Mudslides engulfed a town in northwest China on Sunday, killing at least 127 people and leaving nearly 2,000 residents missing as rescue teams dug out crushed homes and sought to blast away debris clogging a river.
The flooding and mudslides hit Zhouqu County in Gannan Tibetan Autonomous Prefecture in Gansu province, a region dominated by steep and barren hills, after torrential rains late on Saturday, the Xinhua news agency said, citing local officials.
Runoff from the downpour built up behind a landslide on the Bailong River, which courses through the main town in Zhouqu.
The clogged river in the narrow valley holding the town triggered flooding and mudslides that struck after midnight, smashed a small hydro station, and left at least 127 dead, according to Xinhua.
The disaster follows flooding in Pakistan which has killed more than 1,600 people and in the Indian state of Jammu and Kashmir. Flash floods have killed at least 132 people in the Himalayan region of Ladakh.
China's death toll could rise sharply as Premier Wen Jiabao headed to the scene. Nearly 2,000 people were missing, according to Xinhua. One village in the county was "buried" in the devastation, said Xinhua.
"It's very hard to locate the people washed away by floods. It's hard to say what their chances of survival are," He Youxin, an officer organising rescue efforts in Zhouqu, told Xinhua.
Rescue officials told Chinese television the mud and wreckage made it impossible to use heavy machinery.
"Many single-storey homes have been wiped out and now we're waiting to see how many people got out," one resident of Zhouqu, a merchant called Han Jiangping, told Reuters by phone.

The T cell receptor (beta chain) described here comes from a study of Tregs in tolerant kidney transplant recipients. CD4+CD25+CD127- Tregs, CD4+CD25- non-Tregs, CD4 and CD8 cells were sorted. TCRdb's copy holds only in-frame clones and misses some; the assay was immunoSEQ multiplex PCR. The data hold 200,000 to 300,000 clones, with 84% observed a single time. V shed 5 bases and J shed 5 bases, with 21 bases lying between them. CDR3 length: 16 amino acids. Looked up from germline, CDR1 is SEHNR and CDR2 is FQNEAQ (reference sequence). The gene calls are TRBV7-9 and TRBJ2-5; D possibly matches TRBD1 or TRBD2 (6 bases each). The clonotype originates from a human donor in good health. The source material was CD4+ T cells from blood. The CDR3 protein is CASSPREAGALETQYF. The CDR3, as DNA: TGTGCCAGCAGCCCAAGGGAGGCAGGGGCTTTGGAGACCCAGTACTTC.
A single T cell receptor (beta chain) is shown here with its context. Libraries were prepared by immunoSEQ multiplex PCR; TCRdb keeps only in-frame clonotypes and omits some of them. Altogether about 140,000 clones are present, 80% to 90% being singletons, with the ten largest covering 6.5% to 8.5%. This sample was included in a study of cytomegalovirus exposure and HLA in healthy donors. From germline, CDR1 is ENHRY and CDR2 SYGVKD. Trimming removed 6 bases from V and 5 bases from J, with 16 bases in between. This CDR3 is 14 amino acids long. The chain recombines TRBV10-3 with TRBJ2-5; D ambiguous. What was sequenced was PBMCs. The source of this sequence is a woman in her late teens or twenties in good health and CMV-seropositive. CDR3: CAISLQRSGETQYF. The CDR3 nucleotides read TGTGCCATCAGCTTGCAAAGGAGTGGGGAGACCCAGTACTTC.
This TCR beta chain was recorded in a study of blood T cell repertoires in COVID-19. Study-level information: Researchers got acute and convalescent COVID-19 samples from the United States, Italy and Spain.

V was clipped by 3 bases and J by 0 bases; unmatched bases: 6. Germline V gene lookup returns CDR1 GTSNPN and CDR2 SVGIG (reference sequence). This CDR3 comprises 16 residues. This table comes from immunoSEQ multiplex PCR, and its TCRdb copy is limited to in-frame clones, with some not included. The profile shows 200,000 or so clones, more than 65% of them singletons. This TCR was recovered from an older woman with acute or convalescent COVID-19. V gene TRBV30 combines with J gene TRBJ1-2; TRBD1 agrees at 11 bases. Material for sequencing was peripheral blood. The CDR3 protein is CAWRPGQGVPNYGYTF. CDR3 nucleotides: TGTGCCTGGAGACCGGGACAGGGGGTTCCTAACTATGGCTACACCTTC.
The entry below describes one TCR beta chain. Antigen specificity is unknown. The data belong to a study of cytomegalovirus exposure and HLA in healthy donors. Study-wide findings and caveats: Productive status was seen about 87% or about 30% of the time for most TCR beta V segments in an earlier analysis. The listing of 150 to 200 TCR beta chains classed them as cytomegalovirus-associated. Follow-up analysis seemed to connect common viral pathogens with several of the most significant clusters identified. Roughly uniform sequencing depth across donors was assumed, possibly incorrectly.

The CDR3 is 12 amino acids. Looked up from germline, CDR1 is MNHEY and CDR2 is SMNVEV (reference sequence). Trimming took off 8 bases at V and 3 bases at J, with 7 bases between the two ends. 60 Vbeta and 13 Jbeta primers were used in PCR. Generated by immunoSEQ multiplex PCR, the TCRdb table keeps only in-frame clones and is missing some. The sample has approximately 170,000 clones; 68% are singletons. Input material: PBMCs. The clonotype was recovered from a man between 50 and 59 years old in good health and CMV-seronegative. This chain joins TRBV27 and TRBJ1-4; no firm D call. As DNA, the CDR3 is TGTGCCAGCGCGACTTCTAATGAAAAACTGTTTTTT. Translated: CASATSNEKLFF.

"We've had landslides before, but never anything this bad. People are trying to find their families and waiting for more rescuers."
At one point, the flooding covered about half of the Zhouqu county seat, which has about 40,000 residents. The flood water reached up to three storeys high on some buildings.
About 2,800 troops and 100 medical workers were sent to help, Xinhua said.
"Now the sludge has become the biggest problem to rescue operations. It's too thick to walk or drive through," said the head of the county, Diemujiangteng, according to Xinhua.
China's ruling Communist Party has become adept at showing its strength by mobilising troops, aid and propaganda in the face of natural calamities, such as a massive earthquake in 2008. Chinese President Hu Jintao and Premier Wen told officials to "spare no efforts to save lives", said Xinhua.